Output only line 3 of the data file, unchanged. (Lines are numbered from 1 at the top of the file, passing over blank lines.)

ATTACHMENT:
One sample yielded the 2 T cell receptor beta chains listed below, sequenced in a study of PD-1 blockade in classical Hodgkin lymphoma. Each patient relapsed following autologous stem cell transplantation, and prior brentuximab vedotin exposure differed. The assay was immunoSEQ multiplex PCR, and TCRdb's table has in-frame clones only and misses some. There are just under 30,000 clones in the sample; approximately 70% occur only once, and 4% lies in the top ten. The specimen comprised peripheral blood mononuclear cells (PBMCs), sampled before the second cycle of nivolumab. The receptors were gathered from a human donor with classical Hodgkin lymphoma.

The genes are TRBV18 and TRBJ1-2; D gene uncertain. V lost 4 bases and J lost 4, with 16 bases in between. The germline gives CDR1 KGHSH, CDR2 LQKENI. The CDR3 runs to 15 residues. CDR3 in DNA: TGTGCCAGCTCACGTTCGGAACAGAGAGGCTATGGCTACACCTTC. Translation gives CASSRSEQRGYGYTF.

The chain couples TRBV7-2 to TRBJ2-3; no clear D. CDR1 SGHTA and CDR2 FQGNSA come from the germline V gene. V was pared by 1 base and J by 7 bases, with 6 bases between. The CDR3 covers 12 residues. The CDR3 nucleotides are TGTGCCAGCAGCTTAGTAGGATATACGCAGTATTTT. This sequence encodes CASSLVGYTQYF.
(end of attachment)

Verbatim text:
The chain couples TRBV7-2 to TRBJ2-3; no clear D. CDR1 SGHTA and CDR2 FQGNSA come from the germline V gene. V was pared by 1 base and J by 7 bases, with 6 bases between. The CDR3 covers 12 residues. The CDR3 nucleotides are TGTGCCAGCAGCTTAGTAGGATATACGCAGTATTTT. This sequence encodes CASSLVGYTQYF.